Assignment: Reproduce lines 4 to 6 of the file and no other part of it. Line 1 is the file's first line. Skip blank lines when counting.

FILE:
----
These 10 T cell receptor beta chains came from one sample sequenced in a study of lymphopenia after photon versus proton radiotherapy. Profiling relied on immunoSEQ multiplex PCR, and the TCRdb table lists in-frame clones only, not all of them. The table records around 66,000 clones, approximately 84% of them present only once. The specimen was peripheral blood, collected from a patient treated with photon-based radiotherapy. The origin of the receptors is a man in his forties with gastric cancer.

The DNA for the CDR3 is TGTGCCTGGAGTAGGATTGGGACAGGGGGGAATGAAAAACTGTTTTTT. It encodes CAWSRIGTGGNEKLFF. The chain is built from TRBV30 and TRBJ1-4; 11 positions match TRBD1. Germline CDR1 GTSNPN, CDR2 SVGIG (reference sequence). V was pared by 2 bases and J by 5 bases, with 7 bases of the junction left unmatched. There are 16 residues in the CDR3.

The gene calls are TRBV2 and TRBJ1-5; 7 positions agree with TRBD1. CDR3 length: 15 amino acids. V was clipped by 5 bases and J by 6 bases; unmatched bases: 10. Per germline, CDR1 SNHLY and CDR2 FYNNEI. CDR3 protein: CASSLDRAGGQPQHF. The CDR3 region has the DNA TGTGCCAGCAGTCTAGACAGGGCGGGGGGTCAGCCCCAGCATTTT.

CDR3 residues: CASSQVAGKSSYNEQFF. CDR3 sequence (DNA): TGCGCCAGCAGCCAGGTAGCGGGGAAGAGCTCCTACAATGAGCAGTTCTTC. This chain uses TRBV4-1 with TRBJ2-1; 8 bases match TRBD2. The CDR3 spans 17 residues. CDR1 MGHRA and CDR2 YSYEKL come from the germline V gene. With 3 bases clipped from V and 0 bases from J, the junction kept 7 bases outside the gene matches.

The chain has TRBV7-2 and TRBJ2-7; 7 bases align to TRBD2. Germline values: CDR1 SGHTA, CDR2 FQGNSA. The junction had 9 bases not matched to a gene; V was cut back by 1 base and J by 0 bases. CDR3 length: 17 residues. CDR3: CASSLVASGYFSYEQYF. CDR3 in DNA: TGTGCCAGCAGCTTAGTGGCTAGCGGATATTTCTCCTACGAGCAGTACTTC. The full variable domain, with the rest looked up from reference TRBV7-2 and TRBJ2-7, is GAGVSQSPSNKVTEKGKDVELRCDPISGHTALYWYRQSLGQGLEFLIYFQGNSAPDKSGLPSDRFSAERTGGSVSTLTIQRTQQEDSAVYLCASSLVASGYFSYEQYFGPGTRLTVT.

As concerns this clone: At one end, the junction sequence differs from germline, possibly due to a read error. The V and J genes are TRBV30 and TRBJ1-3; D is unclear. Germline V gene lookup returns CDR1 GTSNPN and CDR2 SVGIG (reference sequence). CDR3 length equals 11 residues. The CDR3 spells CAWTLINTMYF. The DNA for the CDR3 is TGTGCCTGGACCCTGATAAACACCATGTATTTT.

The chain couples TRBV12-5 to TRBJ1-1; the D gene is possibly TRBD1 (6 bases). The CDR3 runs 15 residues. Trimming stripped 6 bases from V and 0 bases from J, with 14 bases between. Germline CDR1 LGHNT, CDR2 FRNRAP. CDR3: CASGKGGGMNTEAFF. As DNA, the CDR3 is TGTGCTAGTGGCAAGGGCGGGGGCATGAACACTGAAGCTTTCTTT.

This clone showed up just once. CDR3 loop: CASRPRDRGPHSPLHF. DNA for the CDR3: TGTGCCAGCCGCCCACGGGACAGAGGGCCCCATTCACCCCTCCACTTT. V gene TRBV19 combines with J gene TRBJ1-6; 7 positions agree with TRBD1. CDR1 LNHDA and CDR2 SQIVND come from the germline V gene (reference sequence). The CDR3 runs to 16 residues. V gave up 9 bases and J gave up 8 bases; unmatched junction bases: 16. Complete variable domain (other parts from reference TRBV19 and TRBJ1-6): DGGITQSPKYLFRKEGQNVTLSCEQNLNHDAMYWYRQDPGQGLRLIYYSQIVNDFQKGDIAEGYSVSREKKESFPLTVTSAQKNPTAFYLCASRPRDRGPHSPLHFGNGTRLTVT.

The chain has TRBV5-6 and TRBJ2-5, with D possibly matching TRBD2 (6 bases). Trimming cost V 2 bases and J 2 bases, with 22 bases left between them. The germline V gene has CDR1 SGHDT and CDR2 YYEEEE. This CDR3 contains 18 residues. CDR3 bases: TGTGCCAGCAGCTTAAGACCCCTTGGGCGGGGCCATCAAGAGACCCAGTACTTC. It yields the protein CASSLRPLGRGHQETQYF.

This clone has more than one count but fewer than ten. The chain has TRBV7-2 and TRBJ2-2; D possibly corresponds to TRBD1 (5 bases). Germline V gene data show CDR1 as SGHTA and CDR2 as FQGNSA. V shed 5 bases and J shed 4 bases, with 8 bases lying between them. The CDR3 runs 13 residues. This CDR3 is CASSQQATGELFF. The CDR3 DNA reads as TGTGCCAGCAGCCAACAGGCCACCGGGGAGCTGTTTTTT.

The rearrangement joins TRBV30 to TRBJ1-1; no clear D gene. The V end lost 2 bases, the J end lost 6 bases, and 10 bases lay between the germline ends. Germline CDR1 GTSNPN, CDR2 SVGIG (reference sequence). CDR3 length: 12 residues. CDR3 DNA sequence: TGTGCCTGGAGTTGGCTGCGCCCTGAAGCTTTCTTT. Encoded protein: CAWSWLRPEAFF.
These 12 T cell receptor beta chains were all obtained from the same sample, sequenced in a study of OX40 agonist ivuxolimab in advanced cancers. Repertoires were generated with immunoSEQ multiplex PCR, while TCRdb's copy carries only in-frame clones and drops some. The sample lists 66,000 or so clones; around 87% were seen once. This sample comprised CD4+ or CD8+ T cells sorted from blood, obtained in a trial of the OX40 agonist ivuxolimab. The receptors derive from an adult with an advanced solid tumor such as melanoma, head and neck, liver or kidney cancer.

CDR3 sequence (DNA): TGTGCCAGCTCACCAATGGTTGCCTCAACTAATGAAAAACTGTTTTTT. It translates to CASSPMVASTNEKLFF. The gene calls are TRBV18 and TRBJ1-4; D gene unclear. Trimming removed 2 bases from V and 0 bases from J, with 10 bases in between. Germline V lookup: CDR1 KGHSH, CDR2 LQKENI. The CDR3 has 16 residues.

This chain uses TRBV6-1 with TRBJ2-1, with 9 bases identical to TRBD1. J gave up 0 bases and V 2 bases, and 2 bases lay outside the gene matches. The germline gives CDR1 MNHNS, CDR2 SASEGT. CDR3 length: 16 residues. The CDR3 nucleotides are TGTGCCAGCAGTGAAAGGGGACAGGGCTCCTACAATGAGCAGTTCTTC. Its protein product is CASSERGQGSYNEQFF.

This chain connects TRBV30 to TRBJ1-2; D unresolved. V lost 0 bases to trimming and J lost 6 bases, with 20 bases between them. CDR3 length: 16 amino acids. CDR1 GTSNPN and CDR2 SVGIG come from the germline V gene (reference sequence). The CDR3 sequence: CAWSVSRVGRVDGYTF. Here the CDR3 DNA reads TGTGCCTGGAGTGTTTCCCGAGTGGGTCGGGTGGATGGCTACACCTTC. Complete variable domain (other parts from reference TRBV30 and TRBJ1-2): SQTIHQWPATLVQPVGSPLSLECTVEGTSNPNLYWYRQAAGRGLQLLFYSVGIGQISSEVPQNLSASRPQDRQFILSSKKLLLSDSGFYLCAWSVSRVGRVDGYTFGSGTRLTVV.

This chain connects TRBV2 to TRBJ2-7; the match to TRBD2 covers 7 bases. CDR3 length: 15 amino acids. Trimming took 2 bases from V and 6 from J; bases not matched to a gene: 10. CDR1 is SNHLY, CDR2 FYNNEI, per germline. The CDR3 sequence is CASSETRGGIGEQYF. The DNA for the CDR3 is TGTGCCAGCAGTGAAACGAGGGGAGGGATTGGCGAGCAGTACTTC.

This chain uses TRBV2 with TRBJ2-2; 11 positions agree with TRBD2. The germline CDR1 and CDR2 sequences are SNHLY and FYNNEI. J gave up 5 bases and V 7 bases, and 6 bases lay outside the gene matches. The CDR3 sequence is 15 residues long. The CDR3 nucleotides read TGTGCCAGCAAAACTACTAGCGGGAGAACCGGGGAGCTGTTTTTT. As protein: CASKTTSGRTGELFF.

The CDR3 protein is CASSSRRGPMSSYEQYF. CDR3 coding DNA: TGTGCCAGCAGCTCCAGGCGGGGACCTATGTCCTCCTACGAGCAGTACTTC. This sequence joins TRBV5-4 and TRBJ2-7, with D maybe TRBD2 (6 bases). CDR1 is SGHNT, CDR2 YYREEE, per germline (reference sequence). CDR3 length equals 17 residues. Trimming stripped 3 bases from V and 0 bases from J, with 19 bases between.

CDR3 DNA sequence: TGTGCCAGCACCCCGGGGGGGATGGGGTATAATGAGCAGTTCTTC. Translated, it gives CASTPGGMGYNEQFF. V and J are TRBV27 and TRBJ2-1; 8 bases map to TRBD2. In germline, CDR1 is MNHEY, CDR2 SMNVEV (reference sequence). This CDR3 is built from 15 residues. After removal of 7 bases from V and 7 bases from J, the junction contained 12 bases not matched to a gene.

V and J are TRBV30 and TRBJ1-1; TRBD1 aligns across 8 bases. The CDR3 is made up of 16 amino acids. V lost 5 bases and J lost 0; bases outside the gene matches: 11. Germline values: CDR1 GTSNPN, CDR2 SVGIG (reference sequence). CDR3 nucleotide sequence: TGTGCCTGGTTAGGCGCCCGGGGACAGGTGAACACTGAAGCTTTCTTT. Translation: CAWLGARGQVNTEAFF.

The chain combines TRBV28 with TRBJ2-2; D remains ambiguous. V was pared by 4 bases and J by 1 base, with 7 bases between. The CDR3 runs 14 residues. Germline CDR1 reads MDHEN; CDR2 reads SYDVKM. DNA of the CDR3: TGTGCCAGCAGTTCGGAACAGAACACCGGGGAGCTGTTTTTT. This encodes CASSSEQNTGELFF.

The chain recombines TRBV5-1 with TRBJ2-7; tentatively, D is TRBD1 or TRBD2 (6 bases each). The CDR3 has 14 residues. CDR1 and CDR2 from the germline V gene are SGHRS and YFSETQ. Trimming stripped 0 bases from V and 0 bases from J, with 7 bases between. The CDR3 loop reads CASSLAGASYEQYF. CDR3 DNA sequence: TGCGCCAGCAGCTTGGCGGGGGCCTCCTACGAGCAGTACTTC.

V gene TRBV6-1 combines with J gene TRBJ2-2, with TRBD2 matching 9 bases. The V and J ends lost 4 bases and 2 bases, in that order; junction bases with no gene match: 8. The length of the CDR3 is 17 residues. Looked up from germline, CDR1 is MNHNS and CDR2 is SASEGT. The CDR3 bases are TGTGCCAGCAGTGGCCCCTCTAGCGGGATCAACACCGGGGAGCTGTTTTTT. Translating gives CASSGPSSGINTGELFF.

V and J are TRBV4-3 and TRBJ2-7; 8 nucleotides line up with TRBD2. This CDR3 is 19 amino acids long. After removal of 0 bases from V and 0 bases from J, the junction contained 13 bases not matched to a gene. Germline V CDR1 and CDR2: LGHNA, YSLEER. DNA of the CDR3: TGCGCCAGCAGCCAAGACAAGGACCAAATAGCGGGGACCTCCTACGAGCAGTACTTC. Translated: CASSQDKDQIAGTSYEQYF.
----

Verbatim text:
CDR3 residues: CASSQVAGKSSYNEQFF. CDR3 sequence (DNA): TGCGCCAGCAGCCAGGTAGCGGGGAAGAGCTCCTACAATGAGCAGTTCTTC. This chain uses TRBV4-1 with TRBJ2-1; 8 bases match TRBD2. The CDR3 spans 17 residues. CDR1 MGHRA and CDR2 YSYEKL come from the germline V gene. With 3 bases clipped from V and 0 bases from J, the junction kept 7 bases outside the gene matches.

The chain has TRBV7-2 and TRBJ2-7; 7 bases align to TRBD2. Germline values: CDR1 SGHTA, CDR2 FQGNSA. The junction had 9 bases not matched to a gene; V was cut back by 1 base and J by 0 bases. CDR3 length: 17 residues. CDR3: CASSLVASGYFSYEQYF. CDR3 in DNA: TGTGCCAGCAGCTTAGTGGCTAGCGGATATTTCTCCTACGAGCAGTACTTC. The full variable domain, with the rest looked up from reference TRBV7-2 and TRBJ2-7, is GAGVSQSPSNKVTEKGKDVELRCDPISGHTALYWYRQSLGQGLEFLIYFQGNSAPDKSGLPSDRFSAERTGGSVSTLTIQRTQQEDSAVYLCASSLVASGYFSYEQYFGPGTRLTVT.

As concerns this clone: At one end, the junction sequence differs from germline, possibly due to a read error. The V and J genes are TRBV30 and TRBJ1-3; D is unclear. Germline V gene lookup returns CDR1 GTSNPN and CDR2 SVGIG (reference sequence). CDR3 length equals 11 residues. The CDR3 spells CAWTLINTMYF. The DNA for the CDR3 is TGTGCCTGGACCCTGATAAACACCATGTATTTT.